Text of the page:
F1: 'No Formula One over our blood' cry protesters ahead of weekend's Bahrain Grand Prix 2012
THEY poured past in their thousands: men of all ages, chattering children, women dressed head to toe in black abayas, many of them holding placards, all of them chanting slogans. You did not need to be able to speak Arabic to get the gist of what they were saying: "Down with King Hamad" mostly. That and: "No Formula One in Bahrain."
Every so often a protester would peel off from the crowd and shake the hands of visiting journalists, thanking us for being there in person and imploring us to help them get their message out.
We had been told to see with our own eyes what the situation was in Bahrain. So there we were; at a protest march in Al Dair, a small Shi’ite village north east of Manama, near the airport. It was the largest of several such protests yesterday.
This was the acceptable face of the opposition. While tear gas was used to disperse protesters armed with Molotov cocktails during Monday’s march in Salmabad, yesterday’s in Al Dair was peaceful, almost joyful.
But there was an edge. Rubber bullets, remnants from previous clashes, lay scattered about. A 13-year-old girl, Reem, whose father was killed in police custody last year – allegedly beaten to death – came up to introduce herself. She was with her uncle, a politician in Bahrain’s main opposition party, Al Wefaq, which has called for seven days of protest to capitalise on the presence of F1.
Our guide for the day, Dr Ala’a Shehabi, an activist who met with F1 chief executive Bernie Ecclestone in London earlier this year in an effort to have the race cancelled, told us about some of the other faces in the crowd; a nurse, Rola Alsaffar, who was allegedly beaten by police last spring after helping to treat injured protesters; a doctor, Huda Alawi, whose husband is a prominent local lawyer representing hundreds of protesters in jail.
With the grand prix coming up this weekend, she told us, many activists had been rounded up in the past few days. One of her colleagues, a 19-year-old student, told us he had slept in three different houses over the past three nights after the police had come looking for him.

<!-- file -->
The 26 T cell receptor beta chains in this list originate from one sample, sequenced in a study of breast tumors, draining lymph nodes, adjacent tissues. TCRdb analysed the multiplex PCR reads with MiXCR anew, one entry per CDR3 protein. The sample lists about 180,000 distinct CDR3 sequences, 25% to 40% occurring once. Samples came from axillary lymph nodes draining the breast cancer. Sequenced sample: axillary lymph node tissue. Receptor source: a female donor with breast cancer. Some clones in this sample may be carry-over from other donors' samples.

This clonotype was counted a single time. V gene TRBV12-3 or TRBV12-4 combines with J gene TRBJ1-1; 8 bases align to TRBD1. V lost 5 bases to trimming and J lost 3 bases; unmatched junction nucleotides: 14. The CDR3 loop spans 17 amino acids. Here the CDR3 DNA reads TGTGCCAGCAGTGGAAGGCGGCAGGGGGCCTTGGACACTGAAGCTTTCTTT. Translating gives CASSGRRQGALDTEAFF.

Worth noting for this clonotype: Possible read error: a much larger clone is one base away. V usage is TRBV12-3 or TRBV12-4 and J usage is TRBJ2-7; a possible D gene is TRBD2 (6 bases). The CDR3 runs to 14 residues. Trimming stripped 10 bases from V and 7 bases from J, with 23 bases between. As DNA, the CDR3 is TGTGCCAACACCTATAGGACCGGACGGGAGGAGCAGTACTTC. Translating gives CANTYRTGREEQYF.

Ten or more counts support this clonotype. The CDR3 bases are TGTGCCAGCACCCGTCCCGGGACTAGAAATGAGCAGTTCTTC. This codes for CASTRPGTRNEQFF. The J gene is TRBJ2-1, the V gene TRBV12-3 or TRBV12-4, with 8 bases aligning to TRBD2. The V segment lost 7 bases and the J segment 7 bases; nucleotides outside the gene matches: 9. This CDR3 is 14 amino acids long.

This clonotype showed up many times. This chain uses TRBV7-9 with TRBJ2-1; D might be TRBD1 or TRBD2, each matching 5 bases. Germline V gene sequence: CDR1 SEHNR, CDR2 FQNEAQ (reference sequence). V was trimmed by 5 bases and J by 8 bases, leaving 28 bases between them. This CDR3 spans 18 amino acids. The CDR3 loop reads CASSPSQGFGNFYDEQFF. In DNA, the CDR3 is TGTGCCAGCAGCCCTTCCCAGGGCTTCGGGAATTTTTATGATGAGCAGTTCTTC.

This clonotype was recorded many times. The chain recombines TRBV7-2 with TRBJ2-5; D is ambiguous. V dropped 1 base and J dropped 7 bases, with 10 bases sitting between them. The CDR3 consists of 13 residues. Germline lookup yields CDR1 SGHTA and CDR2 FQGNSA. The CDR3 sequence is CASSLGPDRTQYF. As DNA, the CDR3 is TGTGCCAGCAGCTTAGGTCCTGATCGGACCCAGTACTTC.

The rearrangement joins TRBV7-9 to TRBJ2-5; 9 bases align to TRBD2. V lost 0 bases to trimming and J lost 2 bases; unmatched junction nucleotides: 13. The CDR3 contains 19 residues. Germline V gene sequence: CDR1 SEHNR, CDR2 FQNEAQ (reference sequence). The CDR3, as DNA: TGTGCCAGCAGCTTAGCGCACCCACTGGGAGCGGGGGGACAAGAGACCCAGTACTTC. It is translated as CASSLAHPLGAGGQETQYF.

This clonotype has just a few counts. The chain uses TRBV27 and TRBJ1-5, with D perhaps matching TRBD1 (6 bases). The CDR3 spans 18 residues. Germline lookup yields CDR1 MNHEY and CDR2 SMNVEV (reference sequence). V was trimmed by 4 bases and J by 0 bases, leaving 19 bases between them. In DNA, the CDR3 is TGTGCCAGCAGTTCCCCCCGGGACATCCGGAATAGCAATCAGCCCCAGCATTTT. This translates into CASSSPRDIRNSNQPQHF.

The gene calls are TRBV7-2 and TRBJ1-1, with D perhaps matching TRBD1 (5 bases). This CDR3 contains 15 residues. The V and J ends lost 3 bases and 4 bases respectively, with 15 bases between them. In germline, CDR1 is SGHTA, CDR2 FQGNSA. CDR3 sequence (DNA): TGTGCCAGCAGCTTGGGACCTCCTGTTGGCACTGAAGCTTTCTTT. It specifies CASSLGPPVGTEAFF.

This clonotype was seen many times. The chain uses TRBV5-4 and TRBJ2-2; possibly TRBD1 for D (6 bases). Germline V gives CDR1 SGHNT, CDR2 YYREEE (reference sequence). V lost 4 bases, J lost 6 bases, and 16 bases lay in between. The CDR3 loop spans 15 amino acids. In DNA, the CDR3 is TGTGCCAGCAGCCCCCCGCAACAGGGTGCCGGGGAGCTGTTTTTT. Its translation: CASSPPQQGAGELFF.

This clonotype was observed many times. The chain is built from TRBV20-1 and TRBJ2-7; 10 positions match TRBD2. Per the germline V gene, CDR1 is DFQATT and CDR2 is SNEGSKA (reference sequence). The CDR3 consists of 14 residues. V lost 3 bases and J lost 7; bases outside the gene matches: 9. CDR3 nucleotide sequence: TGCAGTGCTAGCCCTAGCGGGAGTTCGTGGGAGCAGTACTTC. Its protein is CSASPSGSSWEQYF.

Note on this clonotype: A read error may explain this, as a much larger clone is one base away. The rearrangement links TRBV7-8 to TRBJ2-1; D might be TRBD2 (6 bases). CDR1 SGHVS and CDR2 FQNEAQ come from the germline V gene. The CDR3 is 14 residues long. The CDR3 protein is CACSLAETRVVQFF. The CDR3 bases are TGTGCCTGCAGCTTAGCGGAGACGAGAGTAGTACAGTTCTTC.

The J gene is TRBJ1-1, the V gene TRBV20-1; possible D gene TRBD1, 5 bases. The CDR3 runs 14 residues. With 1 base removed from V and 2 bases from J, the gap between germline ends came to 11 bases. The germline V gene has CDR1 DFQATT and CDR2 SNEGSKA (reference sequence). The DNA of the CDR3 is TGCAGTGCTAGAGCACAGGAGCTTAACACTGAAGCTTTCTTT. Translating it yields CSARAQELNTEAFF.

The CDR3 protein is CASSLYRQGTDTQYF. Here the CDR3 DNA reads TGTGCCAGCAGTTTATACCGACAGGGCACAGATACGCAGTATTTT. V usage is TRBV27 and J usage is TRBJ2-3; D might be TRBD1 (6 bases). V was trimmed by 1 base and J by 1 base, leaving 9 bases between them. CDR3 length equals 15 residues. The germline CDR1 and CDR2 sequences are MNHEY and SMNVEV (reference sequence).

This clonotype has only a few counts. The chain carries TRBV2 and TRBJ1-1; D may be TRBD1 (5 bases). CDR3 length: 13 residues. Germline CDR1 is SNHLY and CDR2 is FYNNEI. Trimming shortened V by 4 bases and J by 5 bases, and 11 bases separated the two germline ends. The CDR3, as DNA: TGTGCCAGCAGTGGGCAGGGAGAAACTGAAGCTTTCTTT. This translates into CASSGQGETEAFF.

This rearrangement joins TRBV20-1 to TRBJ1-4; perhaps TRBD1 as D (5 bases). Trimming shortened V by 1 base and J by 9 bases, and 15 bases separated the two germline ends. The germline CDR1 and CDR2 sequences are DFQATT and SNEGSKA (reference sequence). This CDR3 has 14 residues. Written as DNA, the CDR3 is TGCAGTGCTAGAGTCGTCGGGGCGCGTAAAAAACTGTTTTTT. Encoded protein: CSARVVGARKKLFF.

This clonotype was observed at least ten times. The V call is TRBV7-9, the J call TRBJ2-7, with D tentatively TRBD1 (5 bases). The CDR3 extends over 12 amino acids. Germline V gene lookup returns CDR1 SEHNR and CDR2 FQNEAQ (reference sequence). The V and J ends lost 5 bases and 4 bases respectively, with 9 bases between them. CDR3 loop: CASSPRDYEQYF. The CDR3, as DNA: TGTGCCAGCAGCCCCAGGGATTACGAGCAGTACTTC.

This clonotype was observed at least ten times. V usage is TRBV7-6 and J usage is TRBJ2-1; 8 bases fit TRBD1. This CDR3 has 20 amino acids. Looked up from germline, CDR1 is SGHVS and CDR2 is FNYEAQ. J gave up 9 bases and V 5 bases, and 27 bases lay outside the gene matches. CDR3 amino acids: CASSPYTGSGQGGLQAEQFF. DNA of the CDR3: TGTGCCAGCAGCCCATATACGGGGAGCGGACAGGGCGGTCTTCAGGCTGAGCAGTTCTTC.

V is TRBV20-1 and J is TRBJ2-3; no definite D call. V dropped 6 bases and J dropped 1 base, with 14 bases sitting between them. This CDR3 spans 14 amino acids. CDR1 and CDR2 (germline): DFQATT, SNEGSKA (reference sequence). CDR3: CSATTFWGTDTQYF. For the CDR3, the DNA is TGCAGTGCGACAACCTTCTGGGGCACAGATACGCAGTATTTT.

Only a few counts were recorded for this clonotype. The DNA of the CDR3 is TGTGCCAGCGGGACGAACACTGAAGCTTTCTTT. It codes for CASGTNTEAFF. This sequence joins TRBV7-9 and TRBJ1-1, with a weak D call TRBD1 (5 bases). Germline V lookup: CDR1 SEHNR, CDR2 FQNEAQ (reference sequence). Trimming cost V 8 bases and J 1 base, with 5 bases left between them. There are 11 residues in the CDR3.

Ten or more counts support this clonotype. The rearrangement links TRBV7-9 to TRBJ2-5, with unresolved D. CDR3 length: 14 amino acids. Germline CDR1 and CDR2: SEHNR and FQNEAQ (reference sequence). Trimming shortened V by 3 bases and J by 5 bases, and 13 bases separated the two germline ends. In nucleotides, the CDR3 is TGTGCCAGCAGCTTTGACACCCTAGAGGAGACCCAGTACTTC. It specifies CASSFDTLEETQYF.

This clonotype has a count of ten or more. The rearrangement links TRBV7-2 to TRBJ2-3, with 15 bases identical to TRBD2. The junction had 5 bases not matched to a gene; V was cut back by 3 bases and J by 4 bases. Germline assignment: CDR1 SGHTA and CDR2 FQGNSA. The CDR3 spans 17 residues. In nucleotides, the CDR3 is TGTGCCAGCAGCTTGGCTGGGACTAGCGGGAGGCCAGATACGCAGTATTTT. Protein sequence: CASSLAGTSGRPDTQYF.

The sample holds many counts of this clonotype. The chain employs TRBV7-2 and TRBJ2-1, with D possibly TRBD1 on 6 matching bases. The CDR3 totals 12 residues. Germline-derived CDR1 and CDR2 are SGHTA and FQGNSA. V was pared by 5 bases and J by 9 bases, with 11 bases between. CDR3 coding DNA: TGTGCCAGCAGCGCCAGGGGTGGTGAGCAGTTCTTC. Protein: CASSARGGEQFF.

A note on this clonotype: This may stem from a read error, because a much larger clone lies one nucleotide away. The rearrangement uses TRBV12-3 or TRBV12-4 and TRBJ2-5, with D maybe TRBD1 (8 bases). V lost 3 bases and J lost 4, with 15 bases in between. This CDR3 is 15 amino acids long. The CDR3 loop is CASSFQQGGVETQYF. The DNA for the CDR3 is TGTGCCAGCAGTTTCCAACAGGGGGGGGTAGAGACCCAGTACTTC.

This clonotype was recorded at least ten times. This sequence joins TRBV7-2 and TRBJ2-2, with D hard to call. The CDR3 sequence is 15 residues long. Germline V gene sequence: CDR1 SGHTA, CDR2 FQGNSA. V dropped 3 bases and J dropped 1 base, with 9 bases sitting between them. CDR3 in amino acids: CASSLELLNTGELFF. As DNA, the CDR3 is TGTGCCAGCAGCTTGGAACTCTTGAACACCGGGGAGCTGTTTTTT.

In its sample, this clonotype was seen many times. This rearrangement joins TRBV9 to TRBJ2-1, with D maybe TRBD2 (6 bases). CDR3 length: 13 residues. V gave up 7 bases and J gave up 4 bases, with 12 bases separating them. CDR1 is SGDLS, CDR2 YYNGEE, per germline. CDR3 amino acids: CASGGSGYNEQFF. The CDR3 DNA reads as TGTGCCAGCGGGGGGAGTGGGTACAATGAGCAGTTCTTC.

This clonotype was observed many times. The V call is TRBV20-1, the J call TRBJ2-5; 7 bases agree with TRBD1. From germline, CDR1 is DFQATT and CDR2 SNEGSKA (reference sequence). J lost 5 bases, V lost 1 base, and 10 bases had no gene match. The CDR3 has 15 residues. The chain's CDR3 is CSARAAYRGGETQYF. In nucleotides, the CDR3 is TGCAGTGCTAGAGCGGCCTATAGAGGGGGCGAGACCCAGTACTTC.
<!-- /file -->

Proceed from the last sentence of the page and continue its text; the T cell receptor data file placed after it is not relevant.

In Al Dair, the police kept their distance and everyone headed off after an hour or so to answer the call for evening prayer.
One man, who was wearing a red Ferrari polo shirt, approached us. “I love F1,” he said. “But not over our blood. They are forcing it on us.”
I had heard much the same thing from my taxi driver after landing in Bahrain yesterday. On our way into town, which, as we were assured it would be by Bahrain’s authorities, was ghostlike, he gave me his thoughts on Sunday’s race. “I have two emotions,” he said. “One is that I am proud to have such a big event in Bahrain. But the other part of me feels shame. You will be welcome here because you are guests in my country but you will be racing over blood this weekend.”
Asked if the race was not vital to the economy, he insisted that the average Bahraini would see little of the $400-500?million which the Bahrain GP organisers estimate it generates. “The government and their supporters own all these buildings,” he said, sweeping his hand in a wide arc to indicate the smart hotels of the diplomatic quarter.
These views are not necessarily representative of the majority of Bahrainis, merely the ones I spoke to yesterday.
During the day I also received plenty of messages of support for the grand prix, mostly via Twitter, as well as exhortations to speak to others with a different agenda.
“I hope u will also talk 2 decent law abiding ppl in Bahrain whose health safety & livelihoods r ruined by terror acts,” said Betsy Mathieson, a Scots-born activist living in Bahrain. “Decent hard working Shias r trapped in their villages by rioting thugs what bout their HR?”
Some described the clashes to me as sectarian, others that they are between Bahrain's haves and have-nots, which happens to be broadly separated along sectarian lines.
It all served to illustrate what a complex and sensitive situation it is out here; and how the race is being used by both sides as a political tool.
Back in Al Dair, the man in the Ferrari shirt invited us to his house for supper but we declined, heading instead to Diraz, a village west of Manama where a group of 100 or so youths had organised a march. We watched from a nearby rooftop as explosions lit up the night sky. Reports reached us of larger-scale clashes in Sitra, and a car bomb in Manama itself.
Bahrain’s authorities have been at pains to reassure the F1 community that safety will not be an issue this week. Given the enormous security presence at the circuit, it is unlikely to be. But that has not entirely dispelled misgivings within F1’s 1,500-strong travelling army, who are marching into a highly politicised event.
The FIA and Ecclestone insist the race has nothing to do with politics. Countless posters about town bearing the slogan ‘UniF1ed: One Nation in Celebration’ suggest otherwise.
Human rights groups say reforms promised by Bahrain’s rulers in the wake of last autumn’s damning independent report amount to window dressing. Our 19-year-old guide was of the same opinion. “There is still torture, still discrimination,” he said. “Everything we fought for on Feb 14 last year. It’s still just the same.”